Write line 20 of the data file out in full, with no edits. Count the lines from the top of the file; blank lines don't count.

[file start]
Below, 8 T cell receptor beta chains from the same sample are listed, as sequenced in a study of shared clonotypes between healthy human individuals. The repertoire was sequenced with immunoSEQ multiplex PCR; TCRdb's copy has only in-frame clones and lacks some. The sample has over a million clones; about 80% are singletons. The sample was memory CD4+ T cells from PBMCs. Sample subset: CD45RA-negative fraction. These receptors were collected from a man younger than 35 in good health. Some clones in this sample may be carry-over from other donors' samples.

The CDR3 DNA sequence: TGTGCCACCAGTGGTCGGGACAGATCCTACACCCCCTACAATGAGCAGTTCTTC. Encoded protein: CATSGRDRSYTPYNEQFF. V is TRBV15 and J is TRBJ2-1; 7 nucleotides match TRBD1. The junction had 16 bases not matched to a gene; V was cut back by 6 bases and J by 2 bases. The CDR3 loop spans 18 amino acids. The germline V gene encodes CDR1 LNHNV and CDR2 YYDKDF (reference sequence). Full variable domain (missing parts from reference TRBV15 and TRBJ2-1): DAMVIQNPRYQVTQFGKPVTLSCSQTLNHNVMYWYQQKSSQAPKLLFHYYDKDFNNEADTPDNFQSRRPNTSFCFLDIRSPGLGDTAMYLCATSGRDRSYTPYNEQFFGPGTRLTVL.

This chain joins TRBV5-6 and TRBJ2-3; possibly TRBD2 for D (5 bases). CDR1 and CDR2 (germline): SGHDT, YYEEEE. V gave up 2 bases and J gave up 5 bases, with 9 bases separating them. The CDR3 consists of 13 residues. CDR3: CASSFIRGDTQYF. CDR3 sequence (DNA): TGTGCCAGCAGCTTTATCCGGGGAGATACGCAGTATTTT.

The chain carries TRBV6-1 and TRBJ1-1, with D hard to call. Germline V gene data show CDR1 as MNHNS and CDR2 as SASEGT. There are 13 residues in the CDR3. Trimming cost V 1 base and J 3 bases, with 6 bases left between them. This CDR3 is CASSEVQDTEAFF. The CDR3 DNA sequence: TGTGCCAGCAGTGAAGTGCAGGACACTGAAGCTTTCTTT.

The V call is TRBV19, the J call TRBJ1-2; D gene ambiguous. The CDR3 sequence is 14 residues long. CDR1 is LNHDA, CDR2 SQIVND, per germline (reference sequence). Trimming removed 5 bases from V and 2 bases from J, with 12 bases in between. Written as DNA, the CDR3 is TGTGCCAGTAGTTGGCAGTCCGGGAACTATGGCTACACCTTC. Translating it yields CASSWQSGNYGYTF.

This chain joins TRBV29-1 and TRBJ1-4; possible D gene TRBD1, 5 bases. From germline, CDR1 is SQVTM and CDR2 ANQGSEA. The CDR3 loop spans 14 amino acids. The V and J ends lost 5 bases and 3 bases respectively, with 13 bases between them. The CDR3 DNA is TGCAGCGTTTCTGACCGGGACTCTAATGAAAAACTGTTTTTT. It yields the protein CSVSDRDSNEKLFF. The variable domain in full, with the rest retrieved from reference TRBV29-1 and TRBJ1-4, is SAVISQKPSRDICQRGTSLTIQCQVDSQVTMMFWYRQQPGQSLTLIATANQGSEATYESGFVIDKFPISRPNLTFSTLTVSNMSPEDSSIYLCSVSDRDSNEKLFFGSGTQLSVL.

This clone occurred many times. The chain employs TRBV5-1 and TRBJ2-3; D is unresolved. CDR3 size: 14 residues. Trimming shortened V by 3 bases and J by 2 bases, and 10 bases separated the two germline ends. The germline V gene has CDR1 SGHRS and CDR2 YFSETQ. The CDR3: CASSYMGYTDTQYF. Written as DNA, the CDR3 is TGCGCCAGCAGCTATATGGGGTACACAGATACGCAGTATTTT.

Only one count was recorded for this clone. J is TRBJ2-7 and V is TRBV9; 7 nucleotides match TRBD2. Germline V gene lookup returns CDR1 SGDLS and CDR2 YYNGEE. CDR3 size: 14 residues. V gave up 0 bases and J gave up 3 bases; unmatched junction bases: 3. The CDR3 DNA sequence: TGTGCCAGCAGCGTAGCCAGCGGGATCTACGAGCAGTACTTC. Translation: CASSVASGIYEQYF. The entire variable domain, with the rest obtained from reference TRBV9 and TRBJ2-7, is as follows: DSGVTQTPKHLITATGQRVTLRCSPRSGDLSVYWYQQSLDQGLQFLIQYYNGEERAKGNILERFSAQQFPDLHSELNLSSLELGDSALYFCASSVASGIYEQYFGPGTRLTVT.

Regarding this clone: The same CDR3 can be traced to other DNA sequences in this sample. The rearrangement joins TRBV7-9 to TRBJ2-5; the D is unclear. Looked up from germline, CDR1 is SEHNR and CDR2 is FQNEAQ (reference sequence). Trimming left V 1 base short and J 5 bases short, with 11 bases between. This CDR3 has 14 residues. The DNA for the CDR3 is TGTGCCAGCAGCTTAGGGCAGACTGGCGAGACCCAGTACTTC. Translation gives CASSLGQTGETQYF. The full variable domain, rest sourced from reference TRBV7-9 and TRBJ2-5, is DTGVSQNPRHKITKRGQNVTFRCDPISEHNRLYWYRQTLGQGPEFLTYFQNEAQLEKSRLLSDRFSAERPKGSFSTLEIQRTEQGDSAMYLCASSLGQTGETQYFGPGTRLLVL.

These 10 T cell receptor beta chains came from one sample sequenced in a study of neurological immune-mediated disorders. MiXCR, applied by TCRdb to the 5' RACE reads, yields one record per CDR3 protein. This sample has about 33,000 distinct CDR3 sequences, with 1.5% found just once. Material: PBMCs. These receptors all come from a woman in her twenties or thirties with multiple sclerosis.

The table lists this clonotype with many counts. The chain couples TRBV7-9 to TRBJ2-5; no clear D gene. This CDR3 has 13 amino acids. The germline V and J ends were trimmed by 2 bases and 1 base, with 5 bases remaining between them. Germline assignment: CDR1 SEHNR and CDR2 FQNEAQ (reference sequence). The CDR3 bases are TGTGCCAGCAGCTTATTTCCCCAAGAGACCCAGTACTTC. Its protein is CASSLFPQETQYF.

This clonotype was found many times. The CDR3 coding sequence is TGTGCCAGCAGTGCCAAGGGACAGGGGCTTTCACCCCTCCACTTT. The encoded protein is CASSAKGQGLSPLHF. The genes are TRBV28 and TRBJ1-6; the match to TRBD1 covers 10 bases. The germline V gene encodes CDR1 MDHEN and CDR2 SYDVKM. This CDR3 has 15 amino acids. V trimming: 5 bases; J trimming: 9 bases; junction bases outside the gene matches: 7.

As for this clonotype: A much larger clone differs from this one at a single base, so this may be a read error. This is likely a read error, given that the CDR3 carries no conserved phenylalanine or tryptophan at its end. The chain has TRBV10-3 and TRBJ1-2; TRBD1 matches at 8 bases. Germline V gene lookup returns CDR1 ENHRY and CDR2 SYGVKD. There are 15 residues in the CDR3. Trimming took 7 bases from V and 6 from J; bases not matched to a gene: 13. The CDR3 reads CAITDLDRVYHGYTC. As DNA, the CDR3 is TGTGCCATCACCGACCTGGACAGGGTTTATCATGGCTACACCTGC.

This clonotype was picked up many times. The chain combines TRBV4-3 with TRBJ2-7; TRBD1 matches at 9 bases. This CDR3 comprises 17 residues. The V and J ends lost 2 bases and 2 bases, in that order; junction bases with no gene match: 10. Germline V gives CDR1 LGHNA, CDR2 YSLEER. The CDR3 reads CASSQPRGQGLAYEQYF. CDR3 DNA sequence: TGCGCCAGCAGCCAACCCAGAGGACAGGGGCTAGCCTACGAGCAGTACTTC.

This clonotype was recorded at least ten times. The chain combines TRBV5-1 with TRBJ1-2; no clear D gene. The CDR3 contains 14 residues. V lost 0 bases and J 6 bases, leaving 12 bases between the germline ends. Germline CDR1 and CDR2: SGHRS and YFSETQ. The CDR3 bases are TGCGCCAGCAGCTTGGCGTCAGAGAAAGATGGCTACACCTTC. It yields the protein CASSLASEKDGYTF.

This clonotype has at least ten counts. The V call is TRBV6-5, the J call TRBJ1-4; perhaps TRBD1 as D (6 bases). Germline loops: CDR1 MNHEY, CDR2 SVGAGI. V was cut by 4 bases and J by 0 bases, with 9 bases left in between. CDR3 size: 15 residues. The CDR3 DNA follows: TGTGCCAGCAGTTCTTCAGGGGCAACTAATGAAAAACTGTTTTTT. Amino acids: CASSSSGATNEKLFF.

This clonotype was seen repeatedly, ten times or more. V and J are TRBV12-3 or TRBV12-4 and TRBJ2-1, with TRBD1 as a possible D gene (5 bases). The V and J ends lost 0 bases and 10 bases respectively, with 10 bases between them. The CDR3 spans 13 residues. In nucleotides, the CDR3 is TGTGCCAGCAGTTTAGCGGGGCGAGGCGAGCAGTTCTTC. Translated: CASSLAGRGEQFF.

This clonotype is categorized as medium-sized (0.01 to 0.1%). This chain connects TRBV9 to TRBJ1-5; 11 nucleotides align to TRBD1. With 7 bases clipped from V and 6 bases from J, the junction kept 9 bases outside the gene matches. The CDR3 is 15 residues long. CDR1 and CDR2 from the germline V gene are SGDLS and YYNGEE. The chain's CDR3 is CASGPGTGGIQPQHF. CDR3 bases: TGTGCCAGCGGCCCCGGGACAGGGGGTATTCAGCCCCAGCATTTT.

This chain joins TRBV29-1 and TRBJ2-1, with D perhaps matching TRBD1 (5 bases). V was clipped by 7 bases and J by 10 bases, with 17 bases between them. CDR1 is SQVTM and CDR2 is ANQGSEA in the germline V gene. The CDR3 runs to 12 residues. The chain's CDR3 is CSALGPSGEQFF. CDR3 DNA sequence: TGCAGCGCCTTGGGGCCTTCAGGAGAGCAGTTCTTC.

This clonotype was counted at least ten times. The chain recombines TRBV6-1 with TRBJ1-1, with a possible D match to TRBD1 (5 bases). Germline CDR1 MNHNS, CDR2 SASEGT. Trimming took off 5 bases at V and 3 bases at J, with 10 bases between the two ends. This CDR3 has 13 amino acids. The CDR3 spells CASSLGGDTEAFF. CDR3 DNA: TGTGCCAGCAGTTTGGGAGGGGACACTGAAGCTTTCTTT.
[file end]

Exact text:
This clonotype was counted at least ten times. The chain recombines TRBV6-1 with TRBJ1-1, with a possible D match to TRBD1 (5 bases). Germline CDR1 MNHNS, CDR2 SASEGT. Trimming took off 5 bases at V and 3 bases at J, with 10 bases between the two ends. This CDR3 has 13 amino acids. The CDR3 spells CASSLGGDTEAFF. CDR3 DNA: TGTGCCAGCAGTTTGGGAGGGGACACTGAAGCTTTCTTT.